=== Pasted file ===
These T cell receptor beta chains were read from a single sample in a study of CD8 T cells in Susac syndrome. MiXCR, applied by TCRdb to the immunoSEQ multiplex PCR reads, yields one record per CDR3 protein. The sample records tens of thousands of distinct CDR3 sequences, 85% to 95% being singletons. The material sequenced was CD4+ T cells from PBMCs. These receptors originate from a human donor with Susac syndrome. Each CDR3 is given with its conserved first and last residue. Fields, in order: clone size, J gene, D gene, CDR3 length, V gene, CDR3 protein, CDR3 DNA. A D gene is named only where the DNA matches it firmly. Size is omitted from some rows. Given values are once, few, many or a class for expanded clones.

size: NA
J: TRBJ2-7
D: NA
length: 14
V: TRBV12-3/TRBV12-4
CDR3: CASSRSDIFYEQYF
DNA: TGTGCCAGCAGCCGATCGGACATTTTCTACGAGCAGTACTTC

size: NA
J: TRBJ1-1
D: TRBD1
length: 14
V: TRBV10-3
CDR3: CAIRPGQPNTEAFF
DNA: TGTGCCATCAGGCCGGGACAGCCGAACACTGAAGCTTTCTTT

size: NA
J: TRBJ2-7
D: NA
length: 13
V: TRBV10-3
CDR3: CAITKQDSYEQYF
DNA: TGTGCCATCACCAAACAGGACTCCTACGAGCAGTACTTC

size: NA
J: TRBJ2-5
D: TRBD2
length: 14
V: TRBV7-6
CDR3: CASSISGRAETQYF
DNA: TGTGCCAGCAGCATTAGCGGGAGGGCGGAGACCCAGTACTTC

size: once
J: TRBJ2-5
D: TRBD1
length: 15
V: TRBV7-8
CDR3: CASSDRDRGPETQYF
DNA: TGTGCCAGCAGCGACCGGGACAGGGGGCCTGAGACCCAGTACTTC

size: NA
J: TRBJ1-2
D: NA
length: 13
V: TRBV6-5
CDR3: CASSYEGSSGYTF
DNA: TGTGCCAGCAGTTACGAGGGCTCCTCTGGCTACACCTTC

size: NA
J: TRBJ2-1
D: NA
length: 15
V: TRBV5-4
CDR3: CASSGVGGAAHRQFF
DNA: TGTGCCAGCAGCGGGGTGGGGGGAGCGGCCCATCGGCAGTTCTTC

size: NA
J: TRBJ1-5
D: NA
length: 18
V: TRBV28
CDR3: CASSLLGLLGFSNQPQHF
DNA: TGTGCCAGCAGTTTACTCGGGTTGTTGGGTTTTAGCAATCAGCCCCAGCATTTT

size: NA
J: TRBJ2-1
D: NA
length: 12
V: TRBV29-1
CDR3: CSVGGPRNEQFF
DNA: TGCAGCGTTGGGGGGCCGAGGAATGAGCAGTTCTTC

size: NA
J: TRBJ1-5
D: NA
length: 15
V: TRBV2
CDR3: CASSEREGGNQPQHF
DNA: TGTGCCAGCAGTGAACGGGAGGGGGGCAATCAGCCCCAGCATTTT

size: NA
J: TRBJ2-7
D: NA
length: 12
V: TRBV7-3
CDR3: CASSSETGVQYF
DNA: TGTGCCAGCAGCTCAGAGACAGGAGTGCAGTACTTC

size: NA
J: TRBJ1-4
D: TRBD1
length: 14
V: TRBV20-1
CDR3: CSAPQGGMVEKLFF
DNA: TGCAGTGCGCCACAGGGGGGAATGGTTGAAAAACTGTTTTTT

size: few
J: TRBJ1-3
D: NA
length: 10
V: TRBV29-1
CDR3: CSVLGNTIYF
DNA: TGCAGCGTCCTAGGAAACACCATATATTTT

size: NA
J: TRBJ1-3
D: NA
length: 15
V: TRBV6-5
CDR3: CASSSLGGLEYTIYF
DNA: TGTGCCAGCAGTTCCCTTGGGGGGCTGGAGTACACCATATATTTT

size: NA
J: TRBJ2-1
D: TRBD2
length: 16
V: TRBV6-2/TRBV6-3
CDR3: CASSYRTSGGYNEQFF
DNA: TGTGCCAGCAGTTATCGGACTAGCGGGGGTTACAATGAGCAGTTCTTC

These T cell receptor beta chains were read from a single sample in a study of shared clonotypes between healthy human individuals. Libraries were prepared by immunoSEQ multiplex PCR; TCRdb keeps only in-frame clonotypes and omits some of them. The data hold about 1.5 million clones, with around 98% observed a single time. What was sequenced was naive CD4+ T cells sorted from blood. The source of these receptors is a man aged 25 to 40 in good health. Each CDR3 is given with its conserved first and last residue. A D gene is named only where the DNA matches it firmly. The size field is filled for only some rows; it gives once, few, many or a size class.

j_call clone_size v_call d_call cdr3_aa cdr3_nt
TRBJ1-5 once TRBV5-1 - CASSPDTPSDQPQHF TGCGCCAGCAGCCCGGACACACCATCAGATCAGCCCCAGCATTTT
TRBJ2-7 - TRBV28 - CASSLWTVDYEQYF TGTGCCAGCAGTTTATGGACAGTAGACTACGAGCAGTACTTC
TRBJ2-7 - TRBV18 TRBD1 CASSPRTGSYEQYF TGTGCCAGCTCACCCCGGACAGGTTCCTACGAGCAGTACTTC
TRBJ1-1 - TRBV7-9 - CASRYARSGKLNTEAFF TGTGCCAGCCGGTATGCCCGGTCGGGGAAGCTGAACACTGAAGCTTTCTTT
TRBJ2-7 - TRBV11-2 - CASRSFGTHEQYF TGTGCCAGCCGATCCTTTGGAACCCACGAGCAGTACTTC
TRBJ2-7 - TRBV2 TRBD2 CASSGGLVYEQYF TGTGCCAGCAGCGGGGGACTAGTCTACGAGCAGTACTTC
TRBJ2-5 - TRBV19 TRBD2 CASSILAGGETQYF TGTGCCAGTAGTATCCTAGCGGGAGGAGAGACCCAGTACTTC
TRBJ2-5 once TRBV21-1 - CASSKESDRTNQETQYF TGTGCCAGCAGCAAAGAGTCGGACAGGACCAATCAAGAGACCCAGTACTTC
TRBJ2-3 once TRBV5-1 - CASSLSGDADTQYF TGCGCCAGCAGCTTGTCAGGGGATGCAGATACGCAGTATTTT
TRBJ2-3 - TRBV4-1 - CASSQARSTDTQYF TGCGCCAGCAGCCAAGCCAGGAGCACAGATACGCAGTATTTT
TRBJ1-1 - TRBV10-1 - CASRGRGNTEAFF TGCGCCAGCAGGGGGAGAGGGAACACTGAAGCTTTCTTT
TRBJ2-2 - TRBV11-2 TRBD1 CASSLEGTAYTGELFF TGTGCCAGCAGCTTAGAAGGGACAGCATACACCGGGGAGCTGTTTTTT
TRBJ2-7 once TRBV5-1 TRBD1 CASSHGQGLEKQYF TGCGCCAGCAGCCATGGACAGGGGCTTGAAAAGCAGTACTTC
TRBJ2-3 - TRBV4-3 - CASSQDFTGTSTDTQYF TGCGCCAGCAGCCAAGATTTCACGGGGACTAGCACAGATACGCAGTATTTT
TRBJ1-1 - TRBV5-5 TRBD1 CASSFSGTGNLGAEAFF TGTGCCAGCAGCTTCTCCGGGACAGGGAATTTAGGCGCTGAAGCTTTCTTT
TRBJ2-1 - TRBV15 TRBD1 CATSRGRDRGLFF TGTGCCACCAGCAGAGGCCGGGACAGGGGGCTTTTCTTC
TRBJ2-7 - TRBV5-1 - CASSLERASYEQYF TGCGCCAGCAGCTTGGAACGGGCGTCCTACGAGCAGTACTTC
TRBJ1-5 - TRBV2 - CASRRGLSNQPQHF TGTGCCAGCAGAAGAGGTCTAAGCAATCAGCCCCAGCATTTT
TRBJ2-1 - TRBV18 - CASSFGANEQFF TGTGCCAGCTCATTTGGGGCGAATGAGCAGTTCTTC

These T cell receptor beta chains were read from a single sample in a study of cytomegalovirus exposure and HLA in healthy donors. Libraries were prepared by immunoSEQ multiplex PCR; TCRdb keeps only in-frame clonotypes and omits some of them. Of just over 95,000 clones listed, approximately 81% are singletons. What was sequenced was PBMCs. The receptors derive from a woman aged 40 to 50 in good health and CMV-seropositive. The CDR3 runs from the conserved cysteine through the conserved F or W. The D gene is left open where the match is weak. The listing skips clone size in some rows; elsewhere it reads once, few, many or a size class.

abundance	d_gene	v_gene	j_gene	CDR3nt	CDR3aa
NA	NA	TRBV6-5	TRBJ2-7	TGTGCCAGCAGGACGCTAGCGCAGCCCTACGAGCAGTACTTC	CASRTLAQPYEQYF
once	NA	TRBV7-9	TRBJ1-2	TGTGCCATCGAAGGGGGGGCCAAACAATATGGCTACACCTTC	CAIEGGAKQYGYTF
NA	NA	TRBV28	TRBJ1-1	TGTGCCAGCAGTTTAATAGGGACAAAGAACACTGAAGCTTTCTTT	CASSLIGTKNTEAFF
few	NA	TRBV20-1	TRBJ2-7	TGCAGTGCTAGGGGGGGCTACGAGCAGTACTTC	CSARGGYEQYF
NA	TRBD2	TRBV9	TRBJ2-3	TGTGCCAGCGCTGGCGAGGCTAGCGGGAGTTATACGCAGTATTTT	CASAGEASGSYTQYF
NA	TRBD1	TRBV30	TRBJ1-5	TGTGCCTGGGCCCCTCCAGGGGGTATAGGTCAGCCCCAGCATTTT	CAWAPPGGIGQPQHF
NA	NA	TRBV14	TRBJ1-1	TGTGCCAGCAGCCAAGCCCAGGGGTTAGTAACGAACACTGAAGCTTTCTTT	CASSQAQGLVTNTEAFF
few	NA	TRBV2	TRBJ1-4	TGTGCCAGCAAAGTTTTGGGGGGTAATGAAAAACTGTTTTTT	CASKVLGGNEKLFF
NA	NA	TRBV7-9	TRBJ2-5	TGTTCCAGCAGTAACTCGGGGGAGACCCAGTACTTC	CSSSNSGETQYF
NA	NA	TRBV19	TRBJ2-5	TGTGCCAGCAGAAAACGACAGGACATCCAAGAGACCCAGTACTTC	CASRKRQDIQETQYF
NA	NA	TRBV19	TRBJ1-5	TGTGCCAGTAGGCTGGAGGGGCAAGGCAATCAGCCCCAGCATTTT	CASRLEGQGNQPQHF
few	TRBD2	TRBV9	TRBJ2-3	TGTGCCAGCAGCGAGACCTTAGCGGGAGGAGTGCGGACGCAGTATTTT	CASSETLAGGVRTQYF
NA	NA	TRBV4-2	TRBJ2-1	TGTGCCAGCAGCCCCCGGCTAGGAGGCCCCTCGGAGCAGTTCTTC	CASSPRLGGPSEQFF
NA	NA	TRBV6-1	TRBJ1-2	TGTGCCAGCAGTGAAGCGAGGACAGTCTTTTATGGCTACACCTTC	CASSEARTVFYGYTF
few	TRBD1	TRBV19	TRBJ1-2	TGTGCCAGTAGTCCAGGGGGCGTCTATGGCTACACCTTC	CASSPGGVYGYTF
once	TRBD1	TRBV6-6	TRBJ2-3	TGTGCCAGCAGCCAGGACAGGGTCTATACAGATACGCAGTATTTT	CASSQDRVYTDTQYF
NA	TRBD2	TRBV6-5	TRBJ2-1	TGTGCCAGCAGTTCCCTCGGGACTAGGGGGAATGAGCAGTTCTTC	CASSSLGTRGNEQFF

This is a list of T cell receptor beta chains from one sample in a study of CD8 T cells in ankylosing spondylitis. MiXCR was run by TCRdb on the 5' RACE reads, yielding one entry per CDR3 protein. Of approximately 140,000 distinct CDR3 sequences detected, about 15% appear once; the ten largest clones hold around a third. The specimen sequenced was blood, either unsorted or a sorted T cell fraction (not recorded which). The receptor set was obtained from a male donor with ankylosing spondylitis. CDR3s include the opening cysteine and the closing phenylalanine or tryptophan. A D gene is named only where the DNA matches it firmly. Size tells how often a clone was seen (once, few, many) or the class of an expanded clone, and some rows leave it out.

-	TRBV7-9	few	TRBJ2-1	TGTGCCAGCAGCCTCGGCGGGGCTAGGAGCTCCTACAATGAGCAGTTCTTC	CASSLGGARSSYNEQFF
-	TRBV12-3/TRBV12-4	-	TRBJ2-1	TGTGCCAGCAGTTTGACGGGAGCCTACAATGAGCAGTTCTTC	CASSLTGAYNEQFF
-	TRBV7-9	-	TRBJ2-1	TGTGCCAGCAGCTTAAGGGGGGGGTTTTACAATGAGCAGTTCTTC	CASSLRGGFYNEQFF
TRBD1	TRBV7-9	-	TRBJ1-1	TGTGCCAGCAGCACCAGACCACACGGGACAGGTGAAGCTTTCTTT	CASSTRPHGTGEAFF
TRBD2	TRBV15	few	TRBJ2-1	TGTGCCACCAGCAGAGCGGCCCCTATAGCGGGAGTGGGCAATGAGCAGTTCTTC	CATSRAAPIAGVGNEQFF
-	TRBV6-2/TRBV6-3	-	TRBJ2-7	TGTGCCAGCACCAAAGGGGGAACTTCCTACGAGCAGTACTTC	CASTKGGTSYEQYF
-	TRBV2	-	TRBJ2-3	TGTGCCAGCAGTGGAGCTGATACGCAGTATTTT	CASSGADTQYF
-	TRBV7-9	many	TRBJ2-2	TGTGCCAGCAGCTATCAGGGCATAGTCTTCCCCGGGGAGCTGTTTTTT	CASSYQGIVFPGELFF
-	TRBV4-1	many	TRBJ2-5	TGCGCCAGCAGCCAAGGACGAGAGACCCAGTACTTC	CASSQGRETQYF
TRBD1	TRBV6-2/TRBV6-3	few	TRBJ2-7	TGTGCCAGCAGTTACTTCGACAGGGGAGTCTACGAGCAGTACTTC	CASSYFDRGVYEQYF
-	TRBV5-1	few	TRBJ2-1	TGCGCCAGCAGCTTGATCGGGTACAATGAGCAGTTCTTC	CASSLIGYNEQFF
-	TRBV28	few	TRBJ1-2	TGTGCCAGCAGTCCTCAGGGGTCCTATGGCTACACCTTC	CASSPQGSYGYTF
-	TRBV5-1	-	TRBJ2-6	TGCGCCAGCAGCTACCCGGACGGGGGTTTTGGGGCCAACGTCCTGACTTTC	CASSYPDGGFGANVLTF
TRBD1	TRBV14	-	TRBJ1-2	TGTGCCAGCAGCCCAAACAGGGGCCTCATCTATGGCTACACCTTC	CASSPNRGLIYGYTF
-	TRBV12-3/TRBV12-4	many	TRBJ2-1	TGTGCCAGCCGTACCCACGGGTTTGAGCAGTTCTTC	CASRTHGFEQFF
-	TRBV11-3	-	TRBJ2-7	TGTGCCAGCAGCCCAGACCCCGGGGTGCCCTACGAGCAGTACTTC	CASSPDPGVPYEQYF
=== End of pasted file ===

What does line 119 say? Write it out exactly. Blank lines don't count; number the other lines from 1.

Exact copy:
TRBJ1-1 - TRBV10-1 - CASRGRGNTEAFF TGCGCCAGCAGGGGGAGAGGGAACACTGAAGCTTTCTTT